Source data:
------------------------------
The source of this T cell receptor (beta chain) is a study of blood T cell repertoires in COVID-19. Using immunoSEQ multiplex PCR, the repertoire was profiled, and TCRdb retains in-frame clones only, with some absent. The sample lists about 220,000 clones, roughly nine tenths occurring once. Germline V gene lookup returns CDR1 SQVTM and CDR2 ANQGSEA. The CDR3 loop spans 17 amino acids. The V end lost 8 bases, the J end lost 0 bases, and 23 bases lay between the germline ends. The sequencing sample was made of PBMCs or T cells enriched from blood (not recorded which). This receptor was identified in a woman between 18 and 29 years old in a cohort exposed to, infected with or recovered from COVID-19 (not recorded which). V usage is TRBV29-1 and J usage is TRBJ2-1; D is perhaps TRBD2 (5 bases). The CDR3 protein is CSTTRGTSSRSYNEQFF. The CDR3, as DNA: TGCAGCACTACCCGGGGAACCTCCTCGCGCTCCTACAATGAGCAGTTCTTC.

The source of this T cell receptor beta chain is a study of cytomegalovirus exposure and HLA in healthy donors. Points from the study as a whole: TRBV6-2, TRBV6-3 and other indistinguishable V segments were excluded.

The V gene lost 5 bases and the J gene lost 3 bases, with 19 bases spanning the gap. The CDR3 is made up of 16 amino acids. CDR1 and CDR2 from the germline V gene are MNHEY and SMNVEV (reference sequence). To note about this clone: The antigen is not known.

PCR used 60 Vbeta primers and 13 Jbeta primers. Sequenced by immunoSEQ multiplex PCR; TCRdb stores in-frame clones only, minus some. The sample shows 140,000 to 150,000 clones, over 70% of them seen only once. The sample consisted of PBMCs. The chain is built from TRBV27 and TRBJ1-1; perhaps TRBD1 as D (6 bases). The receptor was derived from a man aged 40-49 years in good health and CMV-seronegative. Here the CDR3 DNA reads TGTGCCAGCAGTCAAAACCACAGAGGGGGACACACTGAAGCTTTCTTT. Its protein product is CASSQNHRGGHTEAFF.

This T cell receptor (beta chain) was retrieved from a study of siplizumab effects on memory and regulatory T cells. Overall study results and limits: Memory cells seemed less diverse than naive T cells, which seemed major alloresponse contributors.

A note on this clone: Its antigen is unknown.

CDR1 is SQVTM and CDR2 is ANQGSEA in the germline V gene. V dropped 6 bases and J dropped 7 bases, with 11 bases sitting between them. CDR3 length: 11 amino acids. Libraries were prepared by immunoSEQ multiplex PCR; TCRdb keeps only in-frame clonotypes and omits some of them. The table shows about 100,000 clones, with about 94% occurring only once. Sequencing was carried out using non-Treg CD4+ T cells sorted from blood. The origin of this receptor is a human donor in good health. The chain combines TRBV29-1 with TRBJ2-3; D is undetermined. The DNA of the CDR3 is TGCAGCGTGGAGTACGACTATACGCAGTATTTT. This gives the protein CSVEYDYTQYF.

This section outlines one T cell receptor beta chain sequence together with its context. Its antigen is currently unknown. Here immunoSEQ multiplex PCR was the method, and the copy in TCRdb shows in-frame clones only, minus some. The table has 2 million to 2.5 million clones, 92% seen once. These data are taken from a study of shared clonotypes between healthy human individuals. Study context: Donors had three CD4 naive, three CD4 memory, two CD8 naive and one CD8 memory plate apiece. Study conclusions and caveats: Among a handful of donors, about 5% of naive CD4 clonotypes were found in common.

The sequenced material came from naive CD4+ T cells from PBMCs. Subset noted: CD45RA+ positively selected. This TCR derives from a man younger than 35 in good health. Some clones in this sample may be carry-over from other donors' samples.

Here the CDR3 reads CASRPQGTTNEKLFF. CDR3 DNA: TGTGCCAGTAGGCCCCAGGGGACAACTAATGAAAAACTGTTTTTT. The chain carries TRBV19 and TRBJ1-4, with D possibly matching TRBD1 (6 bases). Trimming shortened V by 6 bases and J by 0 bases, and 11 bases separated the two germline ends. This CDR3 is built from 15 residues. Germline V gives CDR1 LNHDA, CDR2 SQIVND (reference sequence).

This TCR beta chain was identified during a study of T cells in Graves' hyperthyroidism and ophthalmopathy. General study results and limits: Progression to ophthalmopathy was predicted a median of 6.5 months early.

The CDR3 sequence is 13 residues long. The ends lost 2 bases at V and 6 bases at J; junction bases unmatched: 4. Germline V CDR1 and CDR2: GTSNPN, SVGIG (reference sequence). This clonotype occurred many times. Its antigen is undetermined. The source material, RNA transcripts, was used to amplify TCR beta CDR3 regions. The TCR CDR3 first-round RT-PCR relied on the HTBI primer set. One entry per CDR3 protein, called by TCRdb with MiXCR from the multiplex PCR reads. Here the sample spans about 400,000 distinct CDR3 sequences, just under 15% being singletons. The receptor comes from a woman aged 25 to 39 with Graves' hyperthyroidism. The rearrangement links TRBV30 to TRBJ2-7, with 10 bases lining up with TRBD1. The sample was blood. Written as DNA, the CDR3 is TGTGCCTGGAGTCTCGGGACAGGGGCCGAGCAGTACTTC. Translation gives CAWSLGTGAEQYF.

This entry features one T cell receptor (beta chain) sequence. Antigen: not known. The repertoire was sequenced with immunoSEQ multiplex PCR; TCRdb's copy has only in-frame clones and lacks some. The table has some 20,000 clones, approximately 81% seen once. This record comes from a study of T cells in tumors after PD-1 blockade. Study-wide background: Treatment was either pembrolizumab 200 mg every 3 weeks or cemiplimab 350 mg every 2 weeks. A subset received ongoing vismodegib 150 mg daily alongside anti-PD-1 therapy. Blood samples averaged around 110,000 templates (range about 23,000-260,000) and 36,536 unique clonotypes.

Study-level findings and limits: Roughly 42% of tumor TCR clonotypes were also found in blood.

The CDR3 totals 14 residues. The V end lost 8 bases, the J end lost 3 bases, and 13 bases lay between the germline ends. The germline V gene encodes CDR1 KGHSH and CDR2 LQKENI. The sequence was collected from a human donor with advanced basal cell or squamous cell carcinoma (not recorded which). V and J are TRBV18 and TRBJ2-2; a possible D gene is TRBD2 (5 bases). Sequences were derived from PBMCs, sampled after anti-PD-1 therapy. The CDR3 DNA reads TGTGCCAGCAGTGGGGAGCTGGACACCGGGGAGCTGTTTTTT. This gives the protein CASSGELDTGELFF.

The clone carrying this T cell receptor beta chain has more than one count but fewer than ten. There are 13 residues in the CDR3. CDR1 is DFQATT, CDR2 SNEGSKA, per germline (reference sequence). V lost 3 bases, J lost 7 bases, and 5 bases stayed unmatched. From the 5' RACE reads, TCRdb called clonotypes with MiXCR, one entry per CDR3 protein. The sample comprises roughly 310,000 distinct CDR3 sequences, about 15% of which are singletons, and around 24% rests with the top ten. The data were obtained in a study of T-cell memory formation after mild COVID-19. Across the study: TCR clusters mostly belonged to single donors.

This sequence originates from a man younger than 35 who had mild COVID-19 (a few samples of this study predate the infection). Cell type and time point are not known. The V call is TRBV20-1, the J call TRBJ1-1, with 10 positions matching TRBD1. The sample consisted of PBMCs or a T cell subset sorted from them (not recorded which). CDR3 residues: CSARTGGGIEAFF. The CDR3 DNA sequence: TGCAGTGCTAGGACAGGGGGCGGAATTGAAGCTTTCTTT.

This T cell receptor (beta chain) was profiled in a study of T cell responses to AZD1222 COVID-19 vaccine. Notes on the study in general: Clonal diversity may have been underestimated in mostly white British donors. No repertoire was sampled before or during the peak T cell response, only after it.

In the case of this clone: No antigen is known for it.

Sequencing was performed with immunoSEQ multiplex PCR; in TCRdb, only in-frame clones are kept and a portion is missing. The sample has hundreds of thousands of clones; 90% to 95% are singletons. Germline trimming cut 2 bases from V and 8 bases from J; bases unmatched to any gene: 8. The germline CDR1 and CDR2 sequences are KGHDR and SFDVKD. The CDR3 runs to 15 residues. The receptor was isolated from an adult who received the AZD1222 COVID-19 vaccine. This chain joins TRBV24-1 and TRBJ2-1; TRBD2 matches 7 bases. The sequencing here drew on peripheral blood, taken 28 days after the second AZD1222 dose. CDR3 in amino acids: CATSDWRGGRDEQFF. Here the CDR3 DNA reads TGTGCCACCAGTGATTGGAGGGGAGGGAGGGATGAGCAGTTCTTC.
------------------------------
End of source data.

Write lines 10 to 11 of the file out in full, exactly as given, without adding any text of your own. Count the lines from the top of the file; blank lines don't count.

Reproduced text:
Here the CDR3 reads CASRPQGTTNEKLFF. CDR3 DNA: TGTGCCAGTAGGCCCCAGGGGACAACTAATGAAAAACTGTTTTTT. The chain carries TRBV19 and TRBJ1-4, with D possibly matching TRBD1 (6 bases). Trimming shortened V by 6 bases and J by 0 bases, and 11 bases separated the two germline ends. This CDR3 is built from 15 residues. Germline V gives CDR1 LNHDA, CDR2 SQIVND (reference sequence).

This TCR beta chain was identified during a study of T cells in Graves' hyperthyroidism and ophthalmopathy. General study results and limits: Progression to ophthalmopathy was predicted a median of 6.5 months early.